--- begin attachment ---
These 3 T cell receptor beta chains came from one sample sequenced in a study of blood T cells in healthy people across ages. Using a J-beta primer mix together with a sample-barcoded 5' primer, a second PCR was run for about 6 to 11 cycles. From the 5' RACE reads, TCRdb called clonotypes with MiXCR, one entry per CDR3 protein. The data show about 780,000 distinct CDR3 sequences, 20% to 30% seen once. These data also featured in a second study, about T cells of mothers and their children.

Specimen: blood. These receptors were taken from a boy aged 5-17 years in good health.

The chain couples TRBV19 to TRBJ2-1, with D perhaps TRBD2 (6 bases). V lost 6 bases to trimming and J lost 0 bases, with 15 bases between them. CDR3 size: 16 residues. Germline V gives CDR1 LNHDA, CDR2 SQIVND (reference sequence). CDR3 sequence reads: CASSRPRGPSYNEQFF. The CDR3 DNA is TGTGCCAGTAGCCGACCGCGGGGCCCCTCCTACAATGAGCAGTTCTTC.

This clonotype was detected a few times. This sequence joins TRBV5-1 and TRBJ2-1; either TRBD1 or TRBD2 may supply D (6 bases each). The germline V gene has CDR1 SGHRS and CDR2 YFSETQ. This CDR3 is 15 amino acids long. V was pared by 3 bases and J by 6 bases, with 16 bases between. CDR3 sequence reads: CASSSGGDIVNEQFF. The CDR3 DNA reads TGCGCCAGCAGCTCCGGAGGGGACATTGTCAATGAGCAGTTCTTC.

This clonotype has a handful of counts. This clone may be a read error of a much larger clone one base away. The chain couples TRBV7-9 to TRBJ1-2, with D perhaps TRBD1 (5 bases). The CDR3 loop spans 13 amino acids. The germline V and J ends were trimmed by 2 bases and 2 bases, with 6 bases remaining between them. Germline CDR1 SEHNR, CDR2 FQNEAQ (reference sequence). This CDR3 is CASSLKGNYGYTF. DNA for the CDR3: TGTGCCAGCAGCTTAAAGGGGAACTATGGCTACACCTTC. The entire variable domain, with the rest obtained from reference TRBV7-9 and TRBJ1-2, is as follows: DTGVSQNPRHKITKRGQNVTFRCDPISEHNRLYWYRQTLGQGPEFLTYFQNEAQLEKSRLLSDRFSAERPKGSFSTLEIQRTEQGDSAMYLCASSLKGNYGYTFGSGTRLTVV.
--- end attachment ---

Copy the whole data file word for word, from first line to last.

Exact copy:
These 3 T cell receptor beta chains came from one sample sequenced in a study of blood T cells in healthy people across ages. Using a J-beta primer mix together with a sample-barcoded 5' primer, a second PCR was run for about 6 to 11 cycles. From the 5' RACE reads, TCRdb called clonotypes with MiXCR, one entry per CDR3 protein. The data show about 780,000 distinct CDR3 sequences, 20% to 30% seen once. These data also featured in a second study, about T cells of mothers and their children.

Specimen: blood. These receptors were taken from a boy aged 5-17 years in good health.

The chain couples TRBV19 to TRBJ2-1, with D perhaps TRBD2 (6 bases). V lost 6 bases to trimming and J lost 0 bases, with 15 bases between them. CDR3 size: 16 residues. Germline V gives CDR1 LNHDA, CDR2 SQIVND (reference sequence). CDR3 sequence reads: CASSRPRGPSYNEQFF. The CDR3 DNA is TGTGCCAGTAGCCGACCGCGGGGCCCCTCCTACAATGAGCAGTTCTTC.

This clonotype was detected a few times. This sequence joins TRBV5-1 and TRBJ2-1; either TRBD1 or TRBD2 may supply D (6 bases each). The germline V gene has CDR1 SGHRS and CDR2 YFSETQ. This CDR3 is 15 amino acids long. V was pared by 3 bases and J by 6 bases, with 16 bases between. CDR3 sequence reads: CASSSGGDIVNEQFF. The CDR3 DNA reads TGCGCCAGCAGCTCCGGAGGGGACATTGTCAATGAGCAGTTCTTC.

This clonotype has a handful of counts. This clone may be a read error of a much larger clone one base away. The chain couples TRBV7-9 to TRBJ1-2, with D perhaps TRBD1 (5 bases). The CDR3 loop spans 13 amino acids. The germline V and J ends were trimmed by 2 bases and 2 bases, with 6 bases remaining between them. Germline CDR1 SEHNR, CDR2 FQNEAQ (reference sequence). This CDR3 is CASSLKGNYGYTF. DNA for the CDR3: TGTGCCAGCAGCTTAAAGGGGAACTATGGCTACACCTTC. The entire variable domain, with the rest obtained from reference TRBV7-9 and TRBJ1-2, is as follows: DTGVSQNPRHKITKRGQNVTFRCDPISEHNRLYWYRQTLGQGPEFLTYFQNEAQLEKSRLLSDRFSAERPKGSFSTLEIQRTEQGDSAMYLCASSLKGNYGYTFGSGTRLTVV.